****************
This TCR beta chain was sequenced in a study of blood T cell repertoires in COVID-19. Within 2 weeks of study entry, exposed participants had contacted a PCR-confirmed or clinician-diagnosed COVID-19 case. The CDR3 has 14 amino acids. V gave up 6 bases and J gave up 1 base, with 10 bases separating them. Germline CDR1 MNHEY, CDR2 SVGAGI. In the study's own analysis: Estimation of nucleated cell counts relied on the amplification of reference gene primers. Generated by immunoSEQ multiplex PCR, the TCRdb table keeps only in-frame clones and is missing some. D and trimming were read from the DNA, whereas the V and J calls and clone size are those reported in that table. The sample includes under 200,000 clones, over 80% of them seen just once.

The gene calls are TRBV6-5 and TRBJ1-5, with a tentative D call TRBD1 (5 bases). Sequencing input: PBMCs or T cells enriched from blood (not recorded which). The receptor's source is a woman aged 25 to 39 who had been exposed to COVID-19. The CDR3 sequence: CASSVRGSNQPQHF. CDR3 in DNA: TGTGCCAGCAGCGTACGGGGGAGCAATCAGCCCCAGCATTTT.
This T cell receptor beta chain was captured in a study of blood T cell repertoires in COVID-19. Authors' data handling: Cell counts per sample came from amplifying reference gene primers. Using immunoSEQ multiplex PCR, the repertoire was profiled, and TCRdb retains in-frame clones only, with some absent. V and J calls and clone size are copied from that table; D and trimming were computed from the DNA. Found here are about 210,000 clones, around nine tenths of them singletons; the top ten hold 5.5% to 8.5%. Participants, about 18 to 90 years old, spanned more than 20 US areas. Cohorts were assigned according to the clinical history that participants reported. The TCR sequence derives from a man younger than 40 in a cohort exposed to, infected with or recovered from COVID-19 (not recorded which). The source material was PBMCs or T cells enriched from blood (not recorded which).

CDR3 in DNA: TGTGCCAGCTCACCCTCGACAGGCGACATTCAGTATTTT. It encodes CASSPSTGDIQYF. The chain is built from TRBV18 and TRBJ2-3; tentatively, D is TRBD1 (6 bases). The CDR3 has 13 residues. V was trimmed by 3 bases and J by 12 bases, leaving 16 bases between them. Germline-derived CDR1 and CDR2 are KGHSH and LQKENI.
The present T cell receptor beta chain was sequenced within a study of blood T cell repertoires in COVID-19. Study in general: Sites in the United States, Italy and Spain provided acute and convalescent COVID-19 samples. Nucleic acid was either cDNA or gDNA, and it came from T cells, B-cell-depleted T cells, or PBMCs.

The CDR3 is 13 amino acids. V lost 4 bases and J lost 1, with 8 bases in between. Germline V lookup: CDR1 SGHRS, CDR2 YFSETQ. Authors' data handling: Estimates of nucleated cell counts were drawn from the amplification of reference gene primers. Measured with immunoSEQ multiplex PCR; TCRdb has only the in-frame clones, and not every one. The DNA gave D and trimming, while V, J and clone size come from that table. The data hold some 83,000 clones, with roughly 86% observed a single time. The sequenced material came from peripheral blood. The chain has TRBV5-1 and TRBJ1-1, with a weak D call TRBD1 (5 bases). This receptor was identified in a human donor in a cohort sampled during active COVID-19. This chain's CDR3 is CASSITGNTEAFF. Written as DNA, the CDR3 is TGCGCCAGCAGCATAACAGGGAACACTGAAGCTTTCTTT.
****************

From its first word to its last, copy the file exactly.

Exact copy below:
This TCR beta chain was sequenced in a study of blood T cell repertoires in COVID-19. Within 2 weeks of study entry, exposed participants had contacted a PCR-confirmed or clinician-diagnosed COVID-19 case. The CDR3 has 14 amino acids. V gave up 6 bases and J gave up 1 base, with 10 bases separating them. Germline CDR1 MNHEY, CDR2 SVGAGI. In the study's own analysis: Estimation of nucleated cell counts relied on the amplification of reference gene primers. Generated by immunoSEQ multiplex PCR, the TCRdb table keeps only in-frame clones and is missing some. D and trimming were read from the DNA, whereas the V and J calls and clone size are those reported in that table. The sample includes under 200,000 clones, over 80% of them seen just once.

The gene calls are TRBV6-5 and TRBJ1-5, with a tentative D call TRBD1 (5 bases). Sequencing input: PBMCs or T cells enriched from blood (not recorded which). The receptor's source is a woman aged 25 to 39 who had been exposed to COVID-19. The CDR3 sequence: CASSVRGSNQPQHF. CDR3 in DNA: TGTGCCAGCAGCGTACGGGGGAGCAATCAGCCCCAGCATTTT.
This T cell receptor beta chain was captured in a study of blood T cell repertoires in COVID-19. Authors' data handling: Cell counts per sample came from amplifying reference gene primers. Using immunoSEQ multiplex PCR, the repertoire was profiled, and TCRdb retains in-frame clones only, with some absent. V and J calls and clone size are copied from that table; D and trimming were computed from the DNA. Found here are about 210,000 clones, around nine tenths of them singletons; the top ten hold 5.5% to 8.5%. Participants, about 18 to 90 years old, spanned more than 20 US areas. Cohorts were assigned according to the clinical history that participants reported. The TCR sequence derives from a man younger than 40 in a cohort exposed to, infected with or recovered from COVID-19 (not recorded which). The source material was PBMCs or T cells enriched from blood (not recorded which).

CDR3 in DNA: TGTGCCAGCTCACCCTCGACAGGCGACATTCAGTATTTT. It encodes CASSPSTGDIQYF. The chain is built from TRBV18 and TRBJ2-3; tentatively, D is TRBD1 (6 bases). The CDR3 has 13 residues. V was trimmed by 3 bases and J by 12 bases, leaving 16 bases between them. Germline-derived CDR1 and CDR2 are KGHSH and LQKENI.
The present T cell receptor beta chain was sequenced within a study of blood T cell repertoires in COVID-19. Study in general: Sites in the United States, Italy and Spain provided acute and convalescent COVID-19 samples. Nucleic acid was either cDNA or gDNA, and it came from T cells, B-cell-depleted T cells, or PBMCs.

The CDR3 is 13 amino acids. V lost 4 bases and J lost 1, with 8 bases in between. Germline V lookup: CDR1 SGHRS, CDR2 YFSETQ. Authors' data handling: Estimates of nucleated cell counts were drawn from the amplification of reference gene primers. Measured with immunoSEQ multiplex PCR; TCRdb has only the in-frame clones, and not every one. The DNA gave D and trimming, while V, J and clone size come from that table. The data hold some 83,000 clones, with roughly 86% observed a single time. The sequenced material came from peripheral blood. The chain has TRBV5-1 and TRBJ1-1, with a weak D call TRBD1 (5 bases). This receptor was identified in a human donor in a cohort sampled during active COVID-19. This chain's CDR3 is CASSITGNTEAFF. Written as DNA, the CDR3 is TGCGCCAGCAGCATAACAGGGAACACTGAAGCTTTCTTT.